István Danka Associate professor, Department for Philosophy and History of Science, Budapest University of Technology and Economics, Budapest

Enactivism and the mind-body gap

Enactivism is often characterised as a radically anti-Cartesian view about cognition and the mind. Though it is a fair characterisation, anti-Cartesianism is not specific about enactivism since most of the 20th-century philosophy of mind was about anti-Cartesianism from Peirce via Wittgenstein and Heidegger to Quine and beyond. It is also problematic what radicalism means in this context: the ontologically most radical version of anti-Cartesianism, namely eliminative materialism, does not explain but explains away the mental.
Compared with some other (mainly materialist) forms of anti-Cartesianism, enactivism is radical in its anti-ontological stance: enactivists are much less interested in what elements human cognitive capacities consist of than how human minds interact with their environment. Though often derived from phenomenology, enactivism can also be seen as a logical continuation of Davidson-style non-reductive physicalism, a significant departure from behaviourism and eliminative materialism as ontologically radical anti-Cartesian strategies to a more moderate version in this respect.
Davidson argues that the mental-physical distinction is a linguistic dichotomy between types of descriptions rather than an ontological difference between forms of existence. Hence, there is no reason to talk about mental entities at the ontological level. Davidson’s argument is inconclusive, though, as the same must be applicable to physical entities as well. Insofar as the mental and the physical (to use the old terminology) are in constant interaction, to describe cognition, it is no more meaningful to talk in purely physical terms than in dualistic terms.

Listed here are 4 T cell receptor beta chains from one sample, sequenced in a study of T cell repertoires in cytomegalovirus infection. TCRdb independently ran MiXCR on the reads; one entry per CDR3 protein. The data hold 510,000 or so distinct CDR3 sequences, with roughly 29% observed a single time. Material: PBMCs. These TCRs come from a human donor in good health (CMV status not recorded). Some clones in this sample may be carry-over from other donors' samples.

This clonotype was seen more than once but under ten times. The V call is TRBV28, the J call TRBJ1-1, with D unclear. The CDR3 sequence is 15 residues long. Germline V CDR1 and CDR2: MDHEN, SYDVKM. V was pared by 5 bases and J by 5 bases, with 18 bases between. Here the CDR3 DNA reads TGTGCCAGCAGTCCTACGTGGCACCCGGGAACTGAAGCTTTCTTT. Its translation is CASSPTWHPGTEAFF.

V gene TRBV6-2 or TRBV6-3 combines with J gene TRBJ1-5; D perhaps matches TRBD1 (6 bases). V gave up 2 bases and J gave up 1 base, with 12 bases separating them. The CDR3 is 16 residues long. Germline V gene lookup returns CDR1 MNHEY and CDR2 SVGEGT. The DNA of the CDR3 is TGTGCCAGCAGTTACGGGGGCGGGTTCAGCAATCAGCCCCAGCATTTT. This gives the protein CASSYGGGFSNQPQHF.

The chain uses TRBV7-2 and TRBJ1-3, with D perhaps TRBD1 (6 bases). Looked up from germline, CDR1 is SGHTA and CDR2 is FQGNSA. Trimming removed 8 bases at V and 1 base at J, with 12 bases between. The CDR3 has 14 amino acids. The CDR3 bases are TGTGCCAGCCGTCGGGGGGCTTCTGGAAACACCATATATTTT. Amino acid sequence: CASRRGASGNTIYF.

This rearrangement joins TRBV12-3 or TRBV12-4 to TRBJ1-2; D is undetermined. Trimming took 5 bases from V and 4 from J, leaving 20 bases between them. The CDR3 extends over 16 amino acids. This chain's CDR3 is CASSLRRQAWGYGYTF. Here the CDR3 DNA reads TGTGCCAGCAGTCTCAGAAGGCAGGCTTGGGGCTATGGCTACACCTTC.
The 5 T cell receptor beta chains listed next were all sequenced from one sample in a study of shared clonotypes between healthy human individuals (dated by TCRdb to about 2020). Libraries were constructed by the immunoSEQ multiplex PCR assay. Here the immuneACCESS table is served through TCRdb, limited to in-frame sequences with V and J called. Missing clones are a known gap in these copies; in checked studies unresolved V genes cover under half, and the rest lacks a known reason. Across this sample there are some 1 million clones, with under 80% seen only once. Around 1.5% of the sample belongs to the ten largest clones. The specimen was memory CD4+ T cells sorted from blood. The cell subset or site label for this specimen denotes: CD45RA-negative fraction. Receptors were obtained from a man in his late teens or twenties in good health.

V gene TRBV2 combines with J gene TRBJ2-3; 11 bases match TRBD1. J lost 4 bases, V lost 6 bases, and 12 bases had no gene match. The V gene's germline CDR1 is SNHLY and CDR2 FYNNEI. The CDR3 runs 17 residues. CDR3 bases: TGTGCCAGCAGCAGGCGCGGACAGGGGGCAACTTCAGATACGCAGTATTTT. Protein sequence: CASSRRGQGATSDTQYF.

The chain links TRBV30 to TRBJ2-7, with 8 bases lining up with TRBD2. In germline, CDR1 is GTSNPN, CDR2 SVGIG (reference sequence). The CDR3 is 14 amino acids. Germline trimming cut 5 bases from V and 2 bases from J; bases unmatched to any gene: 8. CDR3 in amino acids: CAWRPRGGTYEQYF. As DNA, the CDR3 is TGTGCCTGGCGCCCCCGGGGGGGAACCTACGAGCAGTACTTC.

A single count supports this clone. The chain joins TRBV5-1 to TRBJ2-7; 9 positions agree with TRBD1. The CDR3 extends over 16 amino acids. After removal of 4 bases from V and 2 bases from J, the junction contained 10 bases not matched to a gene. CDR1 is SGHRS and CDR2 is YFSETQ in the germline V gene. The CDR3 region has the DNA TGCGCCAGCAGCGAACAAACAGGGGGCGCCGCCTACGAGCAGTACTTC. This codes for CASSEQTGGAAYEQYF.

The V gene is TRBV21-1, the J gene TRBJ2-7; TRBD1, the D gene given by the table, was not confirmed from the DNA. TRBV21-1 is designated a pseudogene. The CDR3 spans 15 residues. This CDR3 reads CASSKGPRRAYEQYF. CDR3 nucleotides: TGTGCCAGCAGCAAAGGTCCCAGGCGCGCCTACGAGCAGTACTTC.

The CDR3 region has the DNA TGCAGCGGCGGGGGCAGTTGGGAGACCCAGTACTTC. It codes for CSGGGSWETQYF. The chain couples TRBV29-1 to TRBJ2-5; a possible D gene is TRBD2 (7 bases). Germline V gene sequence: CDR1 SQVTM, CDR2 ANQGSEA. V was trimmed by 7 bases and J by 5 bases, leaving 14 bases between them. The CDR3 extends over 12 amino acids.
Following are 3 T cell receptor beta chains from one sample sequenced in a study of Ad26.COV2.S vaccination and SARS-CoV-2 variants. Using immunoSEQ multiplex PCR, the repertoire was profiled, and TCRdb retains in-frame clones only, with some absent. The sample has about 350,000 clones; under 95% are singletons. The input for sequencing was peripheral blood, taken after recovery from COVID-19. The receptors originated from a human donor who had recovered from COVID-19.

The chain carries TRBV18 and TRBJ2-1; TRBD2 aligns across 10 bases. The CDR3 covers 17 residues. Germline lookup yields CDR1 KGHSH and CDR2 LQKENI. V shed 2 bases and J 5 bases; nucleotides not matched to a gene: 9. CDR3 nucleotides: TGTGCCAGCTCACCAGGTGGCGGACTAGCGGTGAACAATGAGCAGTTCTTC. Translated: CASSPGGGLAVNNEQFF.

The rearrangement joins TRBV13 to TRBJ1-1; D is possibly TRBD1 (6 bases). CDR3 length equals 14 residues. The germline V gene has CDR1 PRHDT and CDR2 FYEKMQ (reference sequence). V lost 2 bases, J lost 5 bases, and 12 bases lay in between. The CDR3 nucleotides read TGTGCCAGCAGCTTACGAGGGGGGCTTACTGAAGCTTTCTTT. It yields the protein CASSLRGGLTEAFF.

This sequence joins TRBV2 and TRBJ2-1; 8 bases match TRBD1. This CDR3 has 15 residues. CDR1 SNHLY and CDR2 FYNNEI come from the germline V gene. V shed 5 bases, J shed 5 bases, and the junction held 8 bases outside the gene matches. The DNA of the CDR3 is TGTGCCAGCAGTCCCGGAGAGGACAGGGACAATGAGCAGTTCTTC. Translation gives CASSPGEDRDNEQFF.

A possible solution is a shift of vocabulary from physicalist to enactivist descriptions: applying non-reductivism not only to the physical and the mental but also the physical and the biological, taking humans as describable primarily in biological terms. This way, enactivism can be seen as a response to the old mind-body problem that can manoeuvre between the Scylla of Cartesianism and the Charybdis of materialism.
Finally, I shall briefly discuss a shortcoming of enactivism, placing insufficient emphasis on the social character of humans. This aspect can be a fruitful extension of the theory in the future that is also not without precursors.